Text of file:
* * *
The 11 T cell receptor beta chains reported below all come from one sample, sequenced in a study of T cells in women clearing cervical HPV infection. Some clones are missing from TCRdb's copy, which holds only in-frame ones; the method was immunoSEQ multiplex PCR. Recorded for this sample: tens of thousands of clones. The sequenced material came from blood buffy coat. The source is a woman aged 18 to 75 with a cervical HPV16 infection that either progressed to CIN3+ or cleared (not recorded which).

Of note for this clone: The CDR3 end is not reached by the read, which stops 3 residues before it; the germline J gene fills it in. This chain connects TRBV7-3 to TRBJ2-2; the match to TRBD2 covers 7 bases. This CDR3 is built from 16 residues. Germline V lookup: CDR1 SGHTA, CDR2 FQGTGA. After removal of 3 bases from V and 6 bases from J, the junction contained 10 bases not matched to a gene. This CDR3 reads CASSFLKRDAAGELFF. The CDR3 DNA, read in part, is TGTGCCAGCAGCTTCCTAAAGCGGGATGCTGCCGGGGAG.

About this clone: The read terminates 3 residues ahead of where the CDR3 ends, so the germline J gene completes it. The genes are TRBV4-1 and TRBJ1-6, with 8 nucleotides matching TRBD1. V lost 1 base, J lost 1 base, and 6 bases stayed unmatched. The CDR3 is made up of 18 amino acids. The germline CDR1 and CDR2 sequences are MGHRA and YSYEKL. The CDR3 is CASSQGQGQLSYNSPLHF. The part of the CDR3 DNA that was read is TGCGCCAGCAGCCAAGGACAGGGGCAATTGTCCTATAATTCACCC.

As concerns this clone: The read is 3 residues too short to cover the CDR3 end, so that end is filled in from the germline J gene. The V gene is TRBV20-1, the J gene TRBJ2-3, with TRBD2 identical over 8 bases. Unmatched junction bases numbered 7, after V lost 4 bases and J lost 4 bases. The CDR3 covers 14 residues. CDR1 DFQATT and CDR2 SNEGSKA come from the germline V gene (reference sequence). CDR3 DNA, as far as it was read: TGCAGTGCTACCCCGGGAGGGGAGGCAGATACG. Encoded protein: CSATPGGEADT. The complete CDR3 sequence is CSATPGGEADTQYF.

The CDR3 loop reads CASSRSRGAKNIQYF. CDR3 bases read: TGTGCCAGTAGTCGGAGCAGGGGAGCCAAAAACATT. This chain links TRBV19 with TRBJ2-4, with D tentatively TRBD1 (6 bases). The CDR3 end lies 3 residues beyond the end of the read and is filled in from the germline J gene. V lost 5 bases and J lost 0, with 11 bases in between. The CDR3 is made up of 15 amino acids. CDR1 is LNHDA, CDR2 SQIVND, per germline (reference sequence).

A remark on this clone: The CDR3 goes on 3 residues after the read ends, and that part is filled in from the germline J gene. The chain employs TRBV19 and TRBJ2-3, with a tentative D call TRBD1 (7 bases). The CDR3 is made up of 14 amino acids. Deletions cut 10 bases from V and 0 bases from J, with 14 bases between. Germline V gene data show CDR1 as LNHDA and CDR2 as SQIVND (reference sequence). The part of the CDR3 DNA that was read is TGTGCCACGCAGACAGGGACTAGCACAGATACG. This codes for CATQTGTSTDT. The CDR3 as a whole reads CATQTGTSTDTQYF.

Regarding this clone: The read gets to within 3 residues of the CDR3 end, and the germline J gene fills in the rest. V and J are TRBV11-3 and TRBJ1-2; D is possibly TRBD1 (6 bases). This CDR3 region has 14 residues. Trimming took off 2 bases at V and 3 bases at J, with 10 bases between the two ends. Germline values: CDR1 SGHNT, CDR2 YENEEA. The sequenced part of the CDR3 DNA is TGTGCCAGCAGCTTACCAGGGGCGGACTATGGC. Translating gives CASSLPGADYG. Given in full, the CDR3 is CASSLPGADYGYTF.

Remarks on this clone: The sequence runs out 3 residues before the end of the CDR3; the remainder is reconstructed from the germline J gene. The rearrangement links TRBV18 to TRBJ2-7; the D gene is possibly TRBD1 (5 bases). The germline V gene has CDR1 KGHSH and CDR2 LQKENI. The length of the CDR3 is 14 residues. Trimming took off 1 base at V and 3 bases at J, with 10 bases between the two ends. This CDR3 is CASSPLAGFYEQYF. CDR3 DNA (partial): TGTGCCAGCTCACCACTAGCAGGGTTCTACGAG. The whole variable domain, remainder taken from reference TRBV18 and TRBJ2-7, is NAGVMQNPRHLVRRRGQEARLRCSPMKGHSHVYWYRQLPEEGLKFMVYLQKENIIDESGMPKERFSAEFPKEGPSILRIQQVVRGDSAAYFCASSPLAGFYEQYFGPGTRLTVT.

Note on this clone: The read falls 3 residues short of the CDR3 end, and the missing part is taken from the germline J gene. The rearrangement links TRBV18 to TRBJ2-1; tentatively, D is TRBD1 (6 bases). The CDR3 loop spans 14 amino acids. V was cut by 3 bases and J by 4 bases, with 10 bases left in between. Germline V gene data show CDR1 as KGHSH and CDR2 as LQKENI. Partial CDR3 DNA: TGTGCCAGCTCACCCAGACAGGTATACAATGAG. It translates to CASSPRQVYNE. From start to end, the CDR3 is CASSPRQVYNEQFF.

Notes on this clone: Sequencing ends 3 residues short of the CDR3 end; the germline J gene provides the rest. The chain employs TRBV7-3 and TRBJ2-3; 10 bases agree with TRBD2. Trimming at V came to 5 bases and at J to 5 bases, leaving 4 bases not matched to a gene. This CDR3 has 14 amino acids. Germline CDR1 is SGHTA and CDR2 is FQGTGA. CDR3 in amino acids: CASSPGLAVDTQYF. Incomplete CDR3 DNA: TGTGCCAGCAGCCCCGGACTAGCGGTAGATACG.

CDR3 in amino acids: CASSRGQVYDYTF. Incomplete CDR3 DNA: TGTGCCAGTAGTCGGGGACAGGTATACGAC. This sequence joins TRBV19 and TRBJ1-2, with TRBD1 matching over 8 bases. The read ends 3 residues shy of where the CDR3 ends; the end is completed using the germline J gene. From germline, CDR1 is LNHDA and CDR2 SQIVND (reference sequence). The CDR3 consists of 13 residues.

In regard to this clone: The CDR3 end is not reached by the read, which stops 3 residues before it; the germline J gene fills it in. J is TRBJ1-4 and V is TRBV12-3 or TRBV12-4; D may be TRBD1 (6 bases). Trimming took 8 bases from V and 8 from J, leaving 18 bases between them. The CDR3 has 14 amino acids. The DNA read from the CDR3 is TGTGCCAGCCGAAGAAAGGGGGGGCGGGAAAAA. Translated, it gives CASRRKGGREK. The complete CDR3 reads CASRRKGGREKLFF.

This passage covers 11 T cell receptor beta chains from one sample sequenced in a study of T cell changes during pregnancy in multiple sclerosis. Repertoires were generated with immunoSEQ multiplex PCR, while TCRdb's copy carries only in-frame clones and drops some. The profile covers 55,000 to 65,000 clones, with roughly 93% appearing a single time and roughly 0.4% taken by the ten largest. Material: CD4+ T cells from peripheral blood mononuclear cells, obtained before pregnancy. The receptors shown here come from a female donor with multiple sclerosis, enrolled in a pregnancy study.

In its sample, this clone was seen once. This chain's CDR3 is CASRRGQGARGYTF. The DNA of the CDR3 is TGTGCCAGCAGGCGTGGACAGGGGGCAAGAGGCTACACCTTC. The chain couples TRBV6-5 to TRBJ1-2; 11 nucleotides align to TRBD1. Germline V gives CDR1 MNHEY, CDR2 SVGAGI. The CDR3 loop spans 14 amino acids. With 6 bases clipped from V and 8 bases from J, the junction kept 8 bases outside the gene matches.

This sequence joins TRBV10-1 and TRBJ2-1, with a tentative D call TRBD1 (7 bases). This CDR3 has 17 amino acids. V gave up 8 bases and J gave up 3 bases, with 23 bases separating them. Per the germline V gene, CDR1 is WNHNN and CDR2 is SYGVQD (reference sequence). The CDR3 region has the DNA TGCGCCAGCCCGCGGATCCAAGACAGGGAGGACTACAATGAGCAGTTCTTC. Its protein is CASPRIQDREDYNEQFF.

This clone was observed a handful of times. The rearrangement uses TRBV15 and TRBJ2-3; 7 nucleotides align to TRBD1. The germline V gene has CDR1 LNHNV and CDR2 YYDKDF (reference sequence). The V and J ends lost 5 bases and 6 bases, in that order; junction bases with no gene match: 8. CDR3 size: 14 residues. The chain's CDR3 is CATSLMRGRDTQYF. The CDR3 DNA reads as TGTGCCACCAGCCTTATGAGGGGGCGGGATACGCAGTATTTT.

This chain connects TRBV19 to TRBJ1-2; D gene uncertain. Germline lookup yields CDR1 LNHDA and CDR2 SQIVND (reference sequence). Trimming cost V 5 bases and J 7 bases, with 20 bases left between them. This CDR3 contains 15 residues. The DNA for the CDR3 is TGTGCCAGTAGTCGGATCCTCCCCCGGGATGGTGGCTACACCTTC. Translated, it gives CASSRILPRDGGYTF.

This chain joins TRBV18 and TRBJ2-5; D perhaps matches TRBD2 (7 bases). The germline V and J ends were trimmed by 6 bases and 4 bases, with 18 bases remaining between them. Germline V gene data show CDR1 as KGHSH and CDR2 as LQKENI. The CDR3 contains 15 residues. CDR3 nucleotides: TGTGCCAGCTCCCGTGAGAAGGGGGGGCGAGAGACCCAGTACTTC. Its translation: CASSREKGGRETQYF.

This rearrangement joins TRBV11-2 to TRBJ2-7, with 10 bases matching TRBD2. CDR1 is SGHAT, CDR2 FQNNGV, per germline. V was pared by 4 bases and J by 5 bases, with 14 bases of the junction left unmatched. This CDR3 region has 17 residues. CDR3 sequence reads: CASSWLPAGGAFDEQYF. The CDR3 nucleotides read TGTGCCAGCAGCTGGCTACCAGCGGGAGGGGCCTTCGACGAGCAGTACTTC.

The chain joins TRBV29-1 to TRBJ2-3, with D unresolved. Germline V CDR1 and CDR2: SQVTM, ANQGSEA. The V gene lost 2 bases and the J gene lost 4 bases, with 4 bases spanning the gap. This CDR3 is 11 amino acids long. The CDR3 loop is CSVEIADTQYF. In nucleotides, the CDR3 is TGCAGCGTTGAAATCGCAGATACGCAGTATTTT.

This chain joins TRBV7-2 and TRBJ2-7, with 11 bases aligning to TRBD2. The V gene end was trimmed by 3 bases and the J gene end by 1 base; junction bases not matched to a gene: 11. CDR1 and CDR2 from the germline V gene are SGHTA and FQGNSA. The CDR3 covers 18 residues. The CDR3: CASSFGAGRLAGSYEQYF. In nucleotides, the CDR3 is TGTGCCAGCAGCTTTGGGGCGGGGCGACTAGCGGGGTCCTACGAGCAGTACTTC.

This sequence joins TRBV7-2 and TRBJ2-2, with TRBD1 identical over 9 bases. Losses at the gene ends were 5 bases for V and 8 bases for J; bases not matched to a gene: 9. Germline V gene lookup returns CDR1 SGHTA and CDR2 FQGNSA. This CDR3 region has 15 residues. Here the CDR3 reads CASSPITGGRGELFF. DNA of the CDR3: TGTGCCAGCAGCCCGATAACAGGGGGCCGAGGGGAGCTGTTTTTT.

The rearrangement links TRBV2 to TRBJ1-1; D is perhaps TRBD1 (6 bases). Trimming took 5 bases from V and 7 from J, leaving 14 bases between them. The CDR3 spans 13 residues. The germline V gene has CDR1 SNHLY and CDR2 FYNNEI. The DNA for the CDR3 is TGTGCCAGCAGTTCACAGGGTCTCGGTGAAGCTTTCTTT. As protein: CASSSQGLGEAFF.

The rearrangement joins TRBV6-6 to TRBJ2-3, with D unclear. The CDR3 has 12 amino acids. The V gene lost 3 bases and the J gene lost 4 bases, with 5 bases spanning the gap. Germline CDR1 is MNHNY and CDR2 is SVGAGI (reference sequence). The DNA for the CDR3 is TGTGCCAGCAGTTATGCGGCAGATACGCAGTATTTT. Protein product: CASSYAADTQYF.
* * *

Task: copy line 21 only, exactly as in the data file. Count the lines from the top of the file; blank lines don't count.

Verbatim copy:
This chain joins TRBV7-2 and TRBJ2-7, with 11 bases aligning to TRBD2. The V gene end was trimmed by 3 bases and the J gene end by 1 base; junction bases not matched to a gene: 11. CDR1 and CDR2 from the germline V gene are SGHTA and FQGNSA. The CDR3 covers 18 residues. The CDR3: CASSFGAGRLAGSYEQYF. In nucleotides, the CDR3 is TGTGCCAGCAGCTTTGGGGCGGGGCGACTAGCGGGGTCCTACGAGCAGTACTTC.